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Are we any closer to new $2,000 stimulus checks? Texas congressman explains what's behind the delay

“You’re going to continue to see President Trump continue to be a very influential person in the Republican Party for years to come," said U.S. Rep. Van Taylor.

DALLAS — Expanding federal stimulus checks to $2,000 payments will take more time to negotiate between Congress and the White House, U.S. Rep. Van Taylor, R-Plano said in an interview this weekend.

“We’re working on that as we speak. Republicans in the House and the Senate are saying, ‘Hey, let’s target it more.’ Democrats are sort of quietly discussing with the White House, ‘Hey, let’s try to target this. Let’s try to take the price tag down to something we can all afford,’” said Congressman Taylor on Sunday’s Inside Texas Politics.

The Collin County Republican said sending checks to millions of Americans is not the most effective way to help those directly affected by job cuts in the pandemic.

“I think we need to be thoughtful and targeted in how we think about aid, rather than just sort of blasting it out, knowing we’re sending too much money to people who don’t need it and not sending enough money to those who really do need it,” Congressman Taylor said on Inside Texas Politics.

But, like everything in D.C., politics is overshadowing it.

The impeachment trial of former President Donald Trump begins in the Senate next week as the country considers how to move past the political violence his supporters wrought on the Republic.

Credit: AP
President Donald Trump's name is seen on a stimulus check issued by the IRS to help combat the adverse economic effects of the COVID-19 outbreak, in San Antonio, Thursday, Jan. 28, 2021, in San Antonio. (AP Photo/Eric Gay)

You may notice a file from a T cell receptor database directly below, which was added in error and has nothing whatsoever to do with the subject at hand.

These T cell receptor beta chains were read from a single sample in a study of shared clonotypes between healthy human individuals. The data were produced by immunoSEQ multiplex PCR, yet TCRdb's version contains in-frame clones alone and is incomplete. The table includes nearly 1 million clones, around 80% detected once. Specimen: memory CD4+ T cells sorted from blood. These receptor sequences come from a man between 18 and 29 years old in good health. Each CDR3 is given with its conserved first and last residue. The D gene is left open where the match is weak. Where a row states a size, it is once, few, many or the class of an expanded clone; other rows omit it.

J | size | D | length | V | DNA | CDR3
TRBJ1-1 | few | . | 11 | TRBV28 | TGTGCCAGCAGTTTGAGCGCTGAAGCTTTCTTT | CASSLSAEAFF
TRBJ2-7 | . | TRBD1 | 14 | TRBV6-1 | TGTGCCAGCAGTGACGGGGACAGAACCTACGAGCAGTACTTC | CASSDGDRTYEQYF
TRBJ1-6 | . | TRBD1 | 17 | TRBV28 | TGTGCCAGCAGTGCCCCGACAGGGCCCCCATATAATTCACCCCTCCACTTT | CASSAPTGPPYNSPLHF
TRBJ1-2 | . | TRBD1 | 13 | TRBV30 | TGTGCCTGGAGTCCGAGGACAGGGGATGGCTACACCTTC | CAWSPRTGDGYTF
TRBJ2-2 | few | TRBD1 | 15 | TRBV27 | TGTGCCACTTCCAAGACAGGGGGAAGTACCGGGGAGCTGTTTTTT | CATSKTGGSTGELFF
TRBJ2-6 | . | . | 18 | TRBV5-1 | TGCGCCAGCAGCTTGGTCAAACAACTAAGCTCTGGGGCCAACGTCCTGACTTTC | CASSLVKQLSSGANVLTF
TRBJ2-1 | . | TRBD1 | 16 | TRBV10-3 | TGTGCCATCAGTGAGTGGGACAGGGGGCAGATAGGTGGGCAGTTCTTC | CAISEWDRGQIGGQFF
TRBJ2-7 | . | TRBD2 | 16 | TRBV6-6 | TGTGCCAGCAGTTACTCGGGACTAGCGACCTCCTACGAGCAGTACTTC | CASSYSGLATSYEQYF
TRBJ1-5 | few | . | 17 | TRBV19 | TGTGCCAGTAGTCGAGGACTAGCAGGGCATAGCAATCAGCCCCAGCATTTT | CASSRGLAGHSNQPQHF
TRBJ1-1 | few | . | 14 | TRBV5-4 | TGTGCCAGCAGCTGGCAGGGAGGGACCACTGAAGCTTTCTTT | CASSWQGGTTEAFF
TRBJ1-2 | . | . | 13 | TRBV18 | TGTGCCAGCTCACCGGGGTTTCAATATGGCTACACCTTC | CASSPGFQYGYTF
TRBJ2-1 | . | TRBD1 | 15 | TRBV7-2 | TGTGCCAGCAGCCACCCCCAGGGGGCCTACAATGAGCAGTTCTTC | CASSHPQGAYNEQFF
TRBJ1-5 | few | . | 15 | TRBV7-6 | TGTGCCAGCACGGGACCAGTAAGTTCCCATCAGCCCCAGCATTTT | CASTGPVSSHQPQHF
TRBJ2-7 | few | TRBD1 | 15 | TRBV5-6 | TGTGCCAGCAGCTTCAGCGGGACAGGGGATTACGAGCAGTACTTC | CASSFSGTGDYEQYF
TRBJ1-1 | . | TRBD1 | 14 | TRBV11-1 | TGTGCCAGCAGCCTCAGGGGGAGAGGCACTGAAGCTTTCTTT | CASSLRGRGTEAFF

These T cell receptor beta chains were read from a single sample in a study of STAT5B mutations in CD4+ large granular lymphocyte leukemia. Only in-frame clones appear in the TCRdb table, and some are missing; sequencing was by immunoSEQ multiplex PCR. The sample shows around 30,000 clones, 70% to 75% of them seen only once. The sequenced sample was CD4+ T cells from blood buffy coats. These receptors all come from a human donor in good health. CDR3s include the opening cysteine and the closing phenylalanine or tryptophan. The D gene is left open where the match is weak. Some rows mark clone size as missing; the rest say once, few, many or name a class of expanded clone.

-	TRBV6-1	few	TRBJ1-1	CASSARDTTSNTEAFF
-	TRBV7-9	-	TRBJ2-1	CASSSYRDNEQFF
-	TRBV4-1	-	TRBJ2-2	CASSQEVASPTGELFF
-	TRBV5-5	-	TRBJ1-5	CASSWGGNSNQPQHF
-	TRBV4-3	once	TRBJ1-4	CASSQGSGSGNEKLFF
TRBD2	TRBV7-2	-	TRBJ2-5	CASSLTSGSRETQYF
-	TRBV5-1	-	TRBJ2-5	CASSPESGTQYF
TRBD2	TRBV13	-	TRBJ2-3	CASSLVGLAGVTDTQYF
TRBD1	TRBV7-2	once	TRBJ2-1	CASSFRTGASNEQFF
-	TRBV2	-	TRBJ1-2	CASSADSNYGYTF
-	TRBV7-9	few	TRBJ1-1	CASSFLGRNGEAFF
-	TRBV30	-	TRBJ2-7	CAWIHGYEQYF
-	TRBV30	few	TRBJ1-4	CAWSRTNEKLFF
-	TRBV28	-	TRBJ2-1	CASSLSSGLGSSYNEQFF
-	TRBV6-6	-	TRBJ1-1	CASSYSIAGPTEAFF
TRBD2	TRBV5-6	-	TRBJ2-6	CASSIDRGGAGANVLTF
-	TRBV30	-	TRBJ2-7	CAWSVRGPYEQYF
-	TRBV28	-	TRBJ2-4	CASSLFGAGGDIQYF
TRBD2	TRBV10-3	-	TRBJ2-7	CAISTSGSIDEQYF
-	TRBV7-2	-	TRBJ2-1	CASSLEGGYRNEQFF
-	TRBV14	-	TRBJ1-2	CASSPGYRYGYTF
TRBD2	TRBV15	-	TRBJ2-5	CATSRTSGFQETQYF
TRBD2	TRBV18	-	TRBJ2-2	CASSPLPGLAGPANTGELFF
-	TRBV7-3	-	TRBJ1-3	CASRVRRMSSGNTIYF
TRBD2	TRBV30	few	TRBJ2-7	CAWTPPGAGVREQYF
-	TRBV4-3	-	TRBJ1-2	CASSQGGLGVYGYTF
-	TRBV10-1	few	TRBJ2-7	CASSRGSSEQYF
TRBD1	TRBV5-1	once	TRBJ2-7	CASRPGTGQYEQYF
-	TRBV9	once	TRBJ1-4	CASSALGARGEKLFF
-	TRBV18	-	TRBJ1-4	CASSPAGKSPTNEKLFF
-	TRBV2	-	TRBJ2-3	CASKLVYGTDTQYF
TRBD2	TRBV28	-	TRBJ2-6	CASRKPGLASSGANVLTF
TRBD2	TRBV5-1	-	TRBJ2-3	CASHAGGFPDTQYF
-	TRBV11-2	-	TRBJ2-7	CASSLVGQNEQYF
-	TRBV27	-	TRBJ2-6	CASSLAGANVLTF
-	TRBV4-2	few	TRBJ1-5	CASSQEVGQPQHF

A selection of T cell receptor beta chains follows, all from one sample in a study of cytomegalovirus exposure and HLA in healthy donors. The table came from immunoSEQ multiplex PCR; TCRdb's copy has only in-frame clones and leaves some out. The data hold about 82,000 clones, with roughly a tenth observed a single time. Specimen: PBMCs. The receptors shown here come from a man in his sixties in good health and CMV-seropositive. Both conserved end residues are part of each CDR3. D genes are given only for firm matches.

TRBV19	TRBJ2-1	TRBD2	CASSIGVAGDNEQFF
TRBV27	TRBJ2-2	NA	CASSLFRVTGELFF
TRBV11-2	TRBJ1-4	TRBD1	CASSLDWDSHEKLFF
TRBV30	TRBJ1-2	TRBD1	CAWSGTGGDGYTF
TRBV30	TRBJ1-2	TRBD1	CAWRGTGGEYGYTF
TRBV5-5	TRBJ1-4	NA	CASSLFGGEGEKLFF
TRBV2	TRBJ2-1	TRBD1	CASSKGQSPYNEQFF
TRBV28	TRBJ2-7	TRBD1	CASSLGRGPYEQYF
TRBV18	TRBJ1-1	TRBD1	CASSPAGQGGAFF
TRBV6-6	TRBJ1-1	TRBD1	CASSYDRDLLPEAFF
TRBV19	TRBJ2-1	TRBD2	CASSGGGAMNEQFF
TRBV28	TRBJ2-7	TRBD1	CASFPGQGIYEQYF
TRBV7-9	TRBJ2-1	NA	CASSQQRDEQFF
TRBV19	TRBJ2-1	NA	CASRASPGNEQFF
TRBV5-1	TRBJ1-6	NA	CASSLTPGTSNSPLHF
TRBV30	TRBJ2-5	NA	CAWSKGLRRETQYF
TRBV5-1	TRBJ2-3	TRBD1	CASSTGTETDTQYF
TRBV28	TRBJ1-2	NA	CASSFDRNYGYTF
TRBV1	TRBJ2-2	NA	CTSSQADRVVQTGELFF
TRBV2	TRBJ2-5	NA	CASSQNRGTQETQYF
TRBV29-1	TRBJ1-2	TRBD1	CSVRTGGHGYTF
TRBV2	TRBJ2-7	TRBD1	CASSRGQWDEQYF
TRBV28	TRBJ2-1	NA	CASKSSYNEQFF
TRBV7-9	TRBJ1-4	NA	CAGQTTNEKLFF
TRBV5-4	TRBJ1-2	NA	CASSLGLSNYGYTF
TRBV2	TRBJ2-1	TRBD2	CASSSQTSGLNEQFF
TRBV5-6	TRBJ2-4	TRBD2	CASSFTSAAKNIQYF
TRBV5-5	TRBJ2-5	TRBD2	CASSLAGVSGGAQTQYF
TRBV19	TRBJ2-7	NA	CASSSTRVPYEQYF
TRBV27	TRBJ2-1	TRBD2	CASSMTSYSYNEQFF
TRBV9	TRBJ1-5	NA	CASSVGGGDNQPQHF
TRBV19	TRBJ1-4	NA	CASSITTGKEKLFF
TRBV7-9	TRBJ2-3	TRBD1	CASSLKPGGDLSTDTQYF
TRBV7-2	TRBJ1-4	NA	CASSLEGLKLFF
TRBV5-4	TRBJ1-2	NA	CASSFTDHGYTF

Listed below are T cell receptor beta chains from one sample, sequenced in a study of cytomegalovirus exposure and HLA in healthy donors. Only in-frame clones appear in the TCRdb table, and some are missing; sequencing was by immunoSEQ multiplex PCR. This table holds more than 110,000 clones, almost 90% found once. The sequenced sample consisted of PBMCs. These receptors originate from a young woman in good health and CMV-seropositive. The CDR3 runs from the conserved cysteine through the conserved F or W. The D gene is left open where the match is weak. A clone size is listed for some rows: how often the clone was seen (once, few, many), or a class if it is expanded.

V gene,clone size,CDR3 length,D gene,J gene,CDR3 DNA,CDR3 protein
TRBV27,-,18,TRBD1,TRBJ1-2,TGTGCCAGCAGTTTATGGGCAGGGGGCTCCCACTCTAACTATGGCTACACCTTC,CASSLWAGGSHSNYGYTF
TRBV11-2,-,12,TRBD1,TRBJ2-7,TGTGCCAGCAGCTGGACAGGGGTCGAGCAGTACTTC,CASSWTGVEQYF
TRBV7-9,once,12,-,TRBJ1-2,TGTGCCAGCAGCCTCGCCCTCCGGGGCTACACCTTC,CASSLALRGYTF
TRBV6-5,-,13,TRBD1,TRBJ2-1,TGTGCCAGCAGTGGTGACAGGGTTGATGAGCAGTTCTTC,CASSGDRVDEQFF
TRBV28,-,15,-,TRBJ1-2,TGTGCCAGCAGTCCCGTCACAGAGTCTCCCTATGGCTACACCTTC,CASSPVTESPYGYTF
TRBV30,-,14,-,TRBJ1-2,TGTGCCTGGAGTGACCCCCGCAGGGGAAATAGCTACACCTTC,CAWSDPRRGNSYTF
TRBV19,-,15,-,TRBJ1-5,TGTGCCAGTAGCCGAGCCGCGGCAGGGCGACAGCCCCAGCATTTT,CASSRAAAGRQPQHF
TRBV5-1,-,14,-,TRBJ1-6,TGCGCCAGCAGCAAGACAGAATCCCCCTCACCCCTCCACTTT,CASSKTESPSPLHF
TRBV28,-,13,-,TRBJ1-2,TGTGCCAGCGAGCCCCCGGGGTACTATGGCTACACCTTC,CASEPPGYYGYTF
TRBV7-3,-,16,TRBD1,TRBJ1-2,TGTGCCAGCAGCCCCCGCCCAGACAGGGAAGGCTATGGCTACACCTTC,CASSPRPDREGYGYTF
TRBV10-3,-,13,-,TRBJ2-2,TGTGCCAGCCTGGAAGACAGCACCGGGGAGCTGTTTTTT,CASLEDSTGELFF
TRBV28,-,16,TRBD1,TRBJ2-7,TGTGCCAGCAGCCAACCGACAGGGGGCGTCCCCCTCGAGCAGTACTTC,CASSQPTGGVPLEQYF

“I condemn political violence on the left and on the right. This is not the way our country should solve problems. We have a political process to solve problems,” Taylor said, when asked how the country should move forward. “There are certainly some very raw wounds around this country and in Congress. I’m certainly working to bind those wounds up because there are things we need to do as a country to try to come out of this pandemic and rebuild our economy.”

Loyalty to Trump has driven a wedge through the Republican Party. Some established conservatives like Senate Minority Leader Mitch McConnell suggest he is ready to move on after Trump’s defeat while the former president’s loyal supporters refuse to do so.

“You’ve had former presidents since George Washington and they have influence in the country’s future [but] over time that influence fades,” Taylor explained. “You’re going to continue to see President Trump continue to be a very influential person in the Republican party for years to come but I think different issues and different challenges are in front of us and we’re going to address those as best we can as a Congress and a nation.”

There’s one group in Congress that hasn’t gotten as much attention as it should have over the last four years. It’s the Problem Solvers Caucus, a group of 56 lawmakers in the House – evenly divided between Democrats and Republicans – who look for common ground and ways to advance legislation.

Taylor is one of two members from Texas.

The Problem Solvers have even started a companion bipartisan group in the Senate known as the Common Sense Caucus, which has 16 members, evenly divided between Democrats and Republicans.

Taylor said the additional $600 stimulus checks some people started receiving before Christmas were the direct result of bipartisan solutions worked out in the Problem Solver Caucus.

“It’s very important that when you come up with a solution, it’s not just working in your chamber, it’s got to work in both chambers and be acceptable to the executive,” he added.

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